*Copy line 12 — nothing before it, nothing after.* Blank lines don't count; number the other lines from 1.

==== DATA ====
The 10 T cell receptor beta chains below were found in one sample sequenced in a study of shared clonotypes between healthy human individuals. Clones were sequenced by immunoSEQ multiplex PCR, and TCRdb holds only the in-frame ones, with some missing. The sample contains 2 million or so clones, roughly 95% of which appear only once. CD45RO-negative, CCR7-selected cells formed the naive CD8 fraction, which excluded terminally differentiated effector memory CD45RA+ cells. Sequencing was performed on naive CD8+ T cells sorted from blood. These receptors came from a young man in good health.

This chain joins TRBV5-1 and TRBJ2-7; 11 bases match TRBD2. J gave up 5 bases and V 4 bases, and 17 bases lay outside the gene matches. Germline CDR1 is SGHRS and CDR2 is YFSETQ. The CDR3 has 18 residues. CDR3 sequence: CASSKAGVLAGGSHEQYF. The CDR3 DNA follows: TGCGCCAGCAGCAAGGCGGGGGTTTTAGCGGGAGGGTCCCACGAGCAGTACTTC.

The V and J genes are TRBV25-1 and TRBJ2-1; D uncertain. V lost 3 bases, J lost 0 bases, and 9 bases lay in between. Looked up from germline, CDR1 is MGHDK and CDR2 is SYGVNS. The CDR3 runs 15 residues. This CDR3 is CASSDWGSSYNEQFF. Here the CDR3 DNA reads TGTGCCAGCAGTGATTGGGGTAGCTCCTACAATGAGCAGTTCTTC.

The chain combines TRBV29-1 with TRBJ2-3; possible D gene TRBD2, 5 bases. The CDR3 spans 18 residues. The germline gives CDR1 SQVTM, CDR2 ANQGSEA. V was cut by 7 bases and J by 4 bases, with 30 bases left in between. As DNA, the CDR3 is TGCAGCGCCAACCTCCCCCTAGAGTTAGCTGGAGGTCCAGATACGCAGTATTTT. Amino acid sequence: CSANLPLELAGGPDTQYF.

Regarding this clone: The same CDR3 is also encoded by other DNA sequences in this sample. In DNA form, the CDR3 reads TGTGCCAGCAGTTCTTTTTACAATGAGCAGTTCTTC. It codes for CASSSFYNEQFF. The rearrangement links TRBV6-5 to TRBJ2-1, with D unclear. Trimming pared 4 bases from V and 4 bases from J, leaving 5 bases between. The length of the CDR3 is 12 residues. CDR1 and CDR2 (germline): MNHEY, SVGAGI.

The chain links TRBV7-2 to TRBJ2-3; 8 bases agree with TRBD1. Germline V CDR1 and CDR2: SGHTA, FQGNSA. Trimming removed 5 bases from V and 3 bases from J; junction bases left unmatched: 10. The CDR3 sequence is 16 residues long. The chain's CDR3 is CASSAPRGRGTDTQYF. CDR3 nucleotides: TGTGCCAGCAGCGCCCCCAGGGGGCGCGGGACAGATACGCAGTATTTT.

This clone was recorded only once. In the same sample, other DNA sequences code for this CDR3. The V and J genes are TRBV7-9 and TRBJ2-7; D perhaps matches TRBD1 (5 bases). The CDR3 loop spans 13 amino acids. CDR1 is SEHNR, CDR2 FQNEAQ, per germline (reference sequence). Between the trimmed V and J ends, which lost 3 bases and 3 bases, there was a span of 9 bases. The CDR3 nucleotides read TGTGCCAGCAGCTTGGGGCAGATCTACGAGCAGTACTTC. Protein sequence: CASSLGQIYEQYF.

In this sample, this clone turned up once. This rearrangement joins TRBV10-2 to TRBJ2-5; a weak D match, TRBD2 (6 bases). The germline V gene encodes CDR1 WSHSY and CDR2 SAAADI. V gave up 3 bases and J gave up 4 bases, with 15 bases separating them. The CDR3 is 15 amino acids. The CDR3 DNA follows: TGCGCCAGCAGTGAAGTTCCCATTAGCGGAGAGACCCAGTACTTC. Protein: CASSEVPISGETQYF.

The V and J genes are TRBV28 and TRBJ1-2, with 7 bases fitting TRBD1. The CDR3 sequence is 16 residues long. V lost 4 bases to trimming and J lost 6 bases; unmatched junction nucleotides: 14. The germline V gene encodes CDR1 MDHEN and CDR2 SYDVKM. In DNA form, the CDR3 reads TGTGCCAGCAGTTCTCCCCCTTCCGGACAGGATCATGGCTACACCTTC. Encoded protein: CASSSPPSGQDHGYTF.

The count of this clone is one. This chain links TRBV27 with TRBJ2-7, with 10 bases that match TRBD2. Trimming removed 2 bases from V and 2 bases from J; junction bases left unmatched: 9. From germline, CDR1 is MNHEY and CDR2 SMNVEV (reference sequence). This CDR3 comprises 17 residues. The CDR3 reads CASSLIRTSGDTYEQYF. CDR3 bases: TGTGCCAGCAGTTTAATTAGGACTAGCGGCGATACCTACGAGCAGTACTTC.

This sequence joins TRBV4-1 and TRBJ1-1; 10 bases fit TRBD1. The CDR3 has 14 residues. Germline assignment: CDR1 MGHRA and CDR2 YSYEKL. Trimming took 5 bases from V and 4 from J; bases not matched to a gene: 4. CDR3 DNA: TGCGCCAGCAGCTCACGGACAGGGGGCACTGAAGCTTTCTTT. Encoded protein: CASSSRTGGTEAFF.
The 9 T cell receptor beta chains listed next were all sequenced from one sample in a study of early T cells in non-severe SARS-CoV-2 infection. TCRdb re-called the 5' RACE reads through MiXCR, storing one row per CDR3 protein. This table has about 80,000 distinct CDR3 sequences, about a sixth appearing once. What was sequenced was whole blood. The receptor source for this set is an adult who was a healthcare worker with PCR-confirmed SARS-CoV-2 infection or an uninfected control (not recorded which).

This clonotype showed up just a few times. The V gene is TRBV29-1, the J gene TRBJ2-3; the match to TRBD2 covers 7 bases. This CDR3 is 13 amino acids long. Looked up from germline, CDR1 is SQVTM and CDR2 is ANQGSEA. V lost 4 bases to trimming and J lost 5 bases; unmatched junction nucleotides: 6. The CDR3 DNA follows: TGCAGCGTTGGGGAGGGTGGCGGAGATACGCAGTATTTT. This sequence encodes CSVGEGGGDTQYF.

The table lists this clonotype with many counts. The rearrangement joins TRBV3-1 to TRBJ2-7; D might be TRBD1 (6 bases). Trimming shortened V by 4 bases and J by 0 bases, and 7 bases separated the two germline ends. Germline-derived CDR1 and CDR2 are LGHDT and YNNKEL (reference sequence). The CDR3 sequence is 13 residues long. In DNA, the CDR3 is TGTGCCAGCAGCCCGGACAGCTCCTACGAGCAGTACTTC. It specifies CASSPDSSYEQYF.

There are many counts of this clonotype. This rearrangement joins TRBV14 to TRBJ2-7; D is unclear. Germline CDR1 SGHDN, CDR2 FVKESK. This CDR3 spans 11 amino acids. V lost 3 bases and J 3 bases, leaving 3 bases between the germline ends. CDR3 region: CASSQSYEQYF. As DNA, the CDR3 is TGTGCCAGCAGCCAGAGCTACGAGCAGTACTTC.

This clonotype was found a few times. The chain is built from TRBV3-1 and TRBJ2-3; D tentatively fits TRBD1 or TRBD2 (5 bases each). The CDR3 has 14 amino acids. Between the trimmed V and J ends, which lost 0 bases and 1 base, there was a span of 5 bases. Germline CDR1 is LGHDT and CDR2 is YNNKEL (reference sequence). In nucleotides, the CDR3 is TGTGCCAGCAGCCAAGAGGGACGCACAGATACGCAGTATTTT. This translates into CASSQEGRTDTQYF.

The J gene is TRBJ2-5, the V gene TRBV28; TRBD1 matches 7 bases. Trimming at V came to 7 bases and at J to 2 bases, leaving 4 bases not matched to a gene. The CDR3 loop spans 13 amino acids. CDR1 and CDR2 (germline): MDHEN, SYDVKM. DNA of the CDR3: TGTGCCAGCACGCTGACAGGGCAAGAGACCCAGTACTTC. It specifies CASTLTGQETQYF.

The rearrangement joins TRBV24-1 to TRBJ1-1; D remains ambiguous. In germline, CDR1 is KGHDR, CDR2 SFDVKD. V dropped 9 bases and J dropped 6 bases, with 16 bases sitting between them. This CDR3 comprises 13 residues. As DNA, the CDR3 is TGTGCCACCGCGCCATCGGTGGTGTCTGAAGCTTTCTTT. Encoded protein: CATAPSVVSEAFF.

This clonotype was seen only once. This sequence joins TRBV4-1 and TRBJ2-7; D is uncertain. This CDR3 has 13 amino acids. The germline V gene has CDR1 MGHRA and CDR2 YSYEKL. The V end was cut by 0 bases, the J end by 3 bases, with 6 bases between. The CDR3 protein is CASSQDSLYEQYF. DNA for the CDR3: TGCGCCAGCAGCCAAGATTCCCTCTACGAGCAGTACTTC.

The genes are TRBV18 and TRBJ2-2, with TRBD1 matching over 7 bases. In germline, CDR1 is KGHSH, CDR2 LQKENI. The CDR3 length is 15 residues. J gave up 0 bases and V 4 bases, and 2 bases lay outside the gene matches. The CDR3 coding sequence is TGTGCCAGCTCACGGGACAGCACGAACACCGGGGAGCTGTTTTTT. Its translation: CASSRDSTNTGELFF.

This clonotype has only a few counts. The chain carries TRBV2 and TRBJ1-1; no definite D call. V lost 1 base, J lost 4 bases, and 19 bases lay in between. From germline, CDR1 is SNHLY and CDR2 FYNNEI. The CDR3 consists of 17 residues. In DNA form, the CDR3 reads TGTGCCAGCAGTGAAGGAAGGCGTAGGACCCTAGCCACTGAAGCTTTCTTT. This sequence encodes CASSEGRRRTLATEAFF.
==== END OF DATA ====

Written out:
The 9 T cell receptor beta chains listed next were all sequenced from one sample in a study of early T cells in non-severe SARS-CoV-2 infection. TCRdb re-called the 5' RACE reads through MiXCR, storing one row per CDR3 protein. This table has about 80,000 distinct CDR3 sequences, about a sixth appearing once. What was sequenced was whole blood. The receptor source for this set is an adult who was a healthcare worker with PCR-confirmed SARS-CoV-2 infection or an uninfected control (not recorded which).